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  • Colin de Korsak

Most managers say they spend too much time in meetings


The excessive length of meetings leads to a drop in productivity and concentration among employees, according to a study by Slack. Some try to make up for lost time outside working hours, without being any more productive.


Too much time spent in meetings is affecting employee productivity, according to Slack's Workforce Index study. More than one in four office workers (27%), including more than half of managers (55%), say they spend too much time in meetings. One in five (20%) do not have enough time to communicate with their colleagues, and this problem is more pronounced among younger employees.


If they spend more than 2 hours a day in meetings, a majority of workers say they spend "too much time" in meetings. These people are more than twice as likely to not have enough time to concentrate.


Employees working outside their official hours are less productive


The time spent in meetings leads some employees to catch up on their work at home, outside their declared working hours. In fact, around two out of five office workers (37%) go online outside official working hours at least once a week. More than half (54%) of these employees say they do so out of obligation, not choice. Employees who feel obliged to work outside working hours have productivity scores 20% lower than those who do not.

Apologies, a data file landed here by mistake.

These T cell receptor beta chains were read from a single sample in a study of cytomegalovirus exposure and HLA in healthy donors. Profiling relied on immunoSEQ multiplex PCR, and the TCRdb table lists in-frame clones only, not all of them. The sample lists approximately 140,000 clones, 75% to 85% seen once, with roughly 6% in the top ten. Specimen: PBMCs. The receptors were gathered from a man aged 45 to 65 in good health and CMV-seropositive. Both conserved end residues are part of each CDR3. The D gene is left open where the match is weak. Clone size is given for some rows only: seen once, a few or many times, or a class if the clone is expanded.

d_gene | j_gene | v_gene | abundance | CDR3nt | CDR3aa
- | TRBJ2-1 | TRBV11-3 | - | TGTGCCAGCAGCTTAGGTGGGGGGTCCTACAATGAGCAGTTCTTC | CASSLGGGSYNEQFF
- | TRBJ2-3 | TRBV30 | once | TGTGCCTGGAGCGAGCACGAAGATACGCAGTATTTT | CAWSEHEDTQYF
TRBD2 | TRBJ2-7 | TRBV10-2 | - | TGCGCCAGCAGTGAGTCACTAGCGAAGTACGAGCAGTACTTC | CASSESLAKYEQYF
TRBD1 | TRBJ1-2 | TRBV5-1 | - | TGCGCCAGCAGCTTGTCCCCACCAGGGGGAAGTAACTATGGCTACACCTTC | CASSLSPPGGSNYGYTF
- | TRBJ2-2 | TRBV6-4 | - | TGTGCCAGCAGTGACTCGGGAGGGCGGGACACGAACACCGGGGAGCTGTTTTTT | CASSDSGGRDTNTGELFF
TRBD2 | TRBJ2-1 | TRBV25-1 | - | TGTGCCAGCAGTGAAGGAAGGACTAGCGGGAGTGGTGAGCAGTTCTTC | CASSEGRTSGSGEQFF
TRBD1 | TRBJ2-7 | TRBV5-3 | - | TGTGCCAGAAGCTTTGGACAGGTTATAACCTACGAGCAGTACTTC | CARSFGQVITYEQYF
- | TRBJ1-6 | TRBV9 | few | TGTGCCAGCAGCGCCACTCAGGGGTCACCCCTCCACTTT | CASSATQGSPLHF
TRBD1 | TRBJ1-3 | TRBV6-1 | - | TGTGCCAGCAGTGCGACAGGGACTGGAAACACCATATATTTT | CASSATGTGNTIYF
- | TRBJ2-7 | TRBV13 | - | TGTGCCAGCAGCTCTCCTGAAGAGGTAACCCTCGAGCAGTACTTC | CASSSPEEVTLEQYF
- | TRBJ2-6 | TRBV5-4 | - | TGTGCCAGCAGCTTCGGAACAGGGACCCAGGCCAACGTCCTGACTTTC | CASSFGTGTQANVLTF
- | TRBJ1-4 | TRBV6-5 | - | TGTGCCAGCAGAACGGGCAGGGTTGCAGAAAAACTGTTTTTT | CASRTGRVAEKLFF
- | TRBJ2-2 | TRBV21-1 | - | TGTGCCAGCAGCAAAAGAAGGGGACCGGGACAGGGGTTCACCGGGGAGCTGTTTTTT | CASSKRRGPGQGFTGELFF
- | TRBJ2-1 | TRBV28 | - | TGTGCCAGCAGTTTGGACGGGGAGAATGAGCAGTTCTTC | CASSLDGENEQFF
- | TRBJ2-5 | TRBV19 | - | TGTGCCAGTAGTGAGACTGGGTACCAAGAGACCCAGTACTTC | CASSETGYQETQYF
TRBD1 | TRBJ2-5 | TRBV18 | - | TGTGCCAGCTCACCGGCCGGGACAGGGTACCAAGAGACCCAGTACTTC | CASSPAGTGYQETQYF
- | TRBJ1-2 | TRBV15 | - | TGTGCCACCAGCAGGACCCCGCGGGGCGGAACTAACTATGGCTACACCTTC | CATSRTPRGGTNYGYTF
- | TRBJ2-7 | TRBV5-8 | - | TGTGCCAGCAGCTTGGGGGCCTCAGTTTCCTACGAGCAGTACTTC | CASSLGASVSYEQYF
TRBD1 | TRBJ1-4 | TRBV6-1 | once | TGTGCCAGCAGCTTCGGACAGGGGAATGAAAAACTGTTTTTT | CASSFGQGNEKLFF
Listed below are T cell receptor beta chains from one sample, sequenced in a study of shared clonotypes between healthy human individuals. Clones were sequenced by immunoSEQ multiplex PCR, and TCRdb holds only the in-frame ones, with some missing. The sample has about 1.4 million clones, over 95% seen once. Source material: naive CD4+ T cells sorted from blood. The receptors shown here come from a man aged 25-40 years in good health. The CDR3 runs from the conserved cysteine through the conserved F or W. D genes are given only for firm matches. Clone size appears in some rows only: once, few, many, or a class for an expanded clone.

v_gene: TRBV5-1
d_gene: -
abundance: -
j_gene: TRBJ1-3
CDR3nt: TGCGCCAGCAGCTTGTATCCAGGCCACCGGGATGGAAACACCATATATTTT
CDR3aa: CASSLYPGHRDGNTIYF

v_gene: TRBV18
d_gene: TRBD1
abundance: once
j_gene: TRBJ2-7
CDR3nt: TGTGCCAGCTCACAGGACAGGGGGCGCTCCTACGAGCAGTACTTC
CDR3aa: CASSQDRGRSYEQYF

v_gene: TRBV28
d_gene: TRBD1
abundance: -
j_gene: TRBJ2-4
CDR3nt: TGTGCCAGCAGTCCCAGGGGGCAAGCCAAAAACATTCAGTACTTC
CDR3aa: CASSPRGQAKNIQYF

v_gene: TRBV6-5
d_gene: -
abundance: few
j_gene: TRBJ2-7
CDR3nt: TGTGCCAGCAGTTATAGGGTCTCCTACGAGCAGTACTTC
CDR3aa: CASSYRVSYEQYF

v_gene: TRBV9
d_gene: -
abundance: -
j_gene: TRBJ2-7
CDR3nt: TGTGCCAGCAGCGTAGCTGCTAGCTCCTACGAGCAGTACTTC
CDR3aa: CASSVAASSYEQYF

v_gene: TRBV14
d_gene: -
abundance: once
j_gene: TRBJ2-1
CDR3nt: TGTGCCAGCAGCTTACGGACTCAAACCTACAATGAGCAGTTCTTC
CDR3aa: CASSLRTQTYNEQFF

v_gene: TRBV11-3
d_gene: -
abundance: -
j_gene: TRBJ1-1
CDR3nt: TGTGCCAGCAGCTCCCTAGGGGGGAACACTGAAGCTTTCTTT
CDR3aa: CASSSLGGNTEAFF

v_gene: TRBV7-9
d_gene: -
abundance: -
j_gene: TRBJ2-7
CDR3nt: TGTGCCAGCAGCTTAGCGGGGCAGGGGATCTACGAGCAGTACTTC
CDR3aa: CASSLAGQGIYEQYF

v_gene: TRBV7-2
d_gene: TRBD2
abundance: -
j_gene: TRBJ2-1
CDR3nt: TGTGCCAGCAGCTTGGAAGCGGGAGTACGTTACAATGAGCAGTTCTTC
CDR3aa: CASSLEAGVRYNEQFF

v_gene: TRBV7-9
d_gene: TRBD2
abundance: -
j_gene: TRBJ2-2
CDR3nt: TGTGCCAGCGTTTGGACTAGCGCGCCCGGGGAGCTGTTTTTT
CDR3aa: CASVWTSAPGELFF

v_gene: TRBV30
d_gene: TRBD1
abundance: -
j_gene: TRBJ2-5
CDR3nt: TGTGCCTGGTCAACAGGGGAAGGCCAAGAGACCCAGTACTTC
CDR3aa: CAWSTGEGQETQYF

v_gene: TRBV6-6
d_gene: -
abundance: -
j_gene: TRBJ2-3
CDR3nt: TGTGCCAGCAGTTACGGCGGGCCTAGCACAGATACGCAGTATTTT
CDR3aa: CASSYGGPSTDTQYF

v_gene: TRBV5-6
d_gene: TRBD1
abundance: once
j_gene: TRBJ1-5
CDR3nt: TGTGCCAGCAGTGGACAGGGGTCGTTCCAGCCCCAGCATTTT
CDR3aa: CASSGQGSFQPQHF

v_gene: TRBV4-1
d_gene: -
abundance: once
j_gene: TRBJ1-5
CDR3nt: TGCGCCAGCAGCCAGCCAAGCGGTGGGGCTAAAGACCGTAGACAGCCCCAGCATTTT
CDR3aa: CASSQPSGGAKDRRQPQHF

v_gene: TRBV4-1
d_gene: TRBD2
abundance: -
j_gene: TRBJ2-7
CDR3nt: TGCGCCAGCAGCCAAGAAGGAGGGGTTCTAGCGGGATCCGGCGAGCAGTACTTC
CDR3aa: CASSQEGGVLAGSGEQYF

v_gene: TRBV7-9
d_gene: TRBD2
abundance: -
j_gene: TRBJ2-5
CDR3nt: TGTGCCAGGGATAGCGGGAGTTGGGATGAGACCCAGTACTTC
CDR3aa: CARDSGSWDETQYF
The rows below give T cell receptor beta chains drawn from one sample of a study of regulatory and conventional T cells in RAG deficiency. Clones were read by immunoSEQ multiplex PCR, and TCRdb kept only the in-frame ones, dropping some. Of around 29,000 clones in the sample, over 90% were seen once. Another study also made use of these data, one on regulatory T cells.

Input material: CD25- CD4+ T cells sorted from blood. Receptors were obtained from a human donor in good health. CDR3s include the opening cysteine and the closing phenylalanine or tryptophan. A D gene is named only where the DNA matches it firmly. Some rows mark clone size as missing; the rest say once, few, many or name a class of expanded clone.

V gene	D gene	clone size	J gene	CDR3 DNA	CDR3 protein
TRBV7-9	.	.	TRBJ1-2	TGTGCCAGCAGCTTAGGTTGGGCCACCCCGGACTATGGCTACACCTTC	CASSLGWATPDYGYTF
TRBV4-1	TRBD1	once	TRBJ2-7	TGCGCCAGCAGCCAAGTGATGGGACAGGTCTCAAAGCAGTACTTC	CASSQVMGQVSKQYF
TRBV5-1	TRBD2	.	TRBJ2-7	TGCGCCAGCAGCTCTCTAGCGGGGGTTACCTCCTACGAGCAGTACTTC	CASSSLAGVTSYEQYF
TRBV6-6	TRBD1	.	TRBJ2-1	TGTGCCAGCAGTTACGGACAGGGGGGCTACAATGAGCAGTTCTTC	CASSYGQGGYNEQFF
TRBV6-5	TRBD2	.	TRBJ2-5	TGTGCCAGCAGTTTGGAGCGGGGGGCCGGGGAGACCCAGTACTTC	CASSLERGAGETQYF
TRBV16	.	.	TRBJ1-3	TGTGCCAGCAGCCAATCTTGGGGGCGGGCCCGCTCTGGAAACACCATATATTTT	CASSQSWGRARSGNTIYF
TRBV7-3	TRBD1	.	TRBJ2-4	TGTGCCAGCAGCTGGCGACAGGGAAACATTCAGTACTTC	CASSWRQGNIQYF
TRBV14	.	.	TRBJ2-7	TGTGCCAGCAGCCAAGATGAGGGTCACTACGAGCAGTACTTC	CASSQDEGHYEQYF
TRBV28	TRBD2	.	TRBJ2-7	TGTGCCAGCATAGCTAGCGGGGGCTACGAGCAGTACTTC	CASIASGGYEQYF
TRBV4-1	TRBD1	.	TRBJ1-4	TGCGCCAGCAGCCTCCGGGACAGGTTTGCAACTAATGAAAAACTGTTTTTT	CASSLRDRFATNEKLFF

Those who work outside of their stated hours also report 2.1 times more work-related stress, are 1.7 times less satisfied with their work environment in general and 2 times greater burnout.


The importance of breaks


The study shows that many workers do not take breaks during their days. Half of office workers surveyed (50%) say they rarely or never take breaks during the workday. These workers are 1.7 times more likely to suffer from burnout.

In contrast, their counterparts who take breaks score 62% higher on work-life balance, and 13% higher on productivity.


On average, office workers report that 70% of their work time is productive. The majority (71%) of office workers agree that late afternoon is the least productive time to work, with productivity dropping between 3 and 6 p.m. On average, office workers estimate that the ideal concentration time is around 4 hours per day.


Methodology


The Workforce Index survey surveyed 10,333 workers in the United States, Australia, France, Germany, Japan and the United Kingdom between August 24 and September 15, 2023. The survey was administered by Qualtrics and did not target Slack or Salesforce employees or customers.

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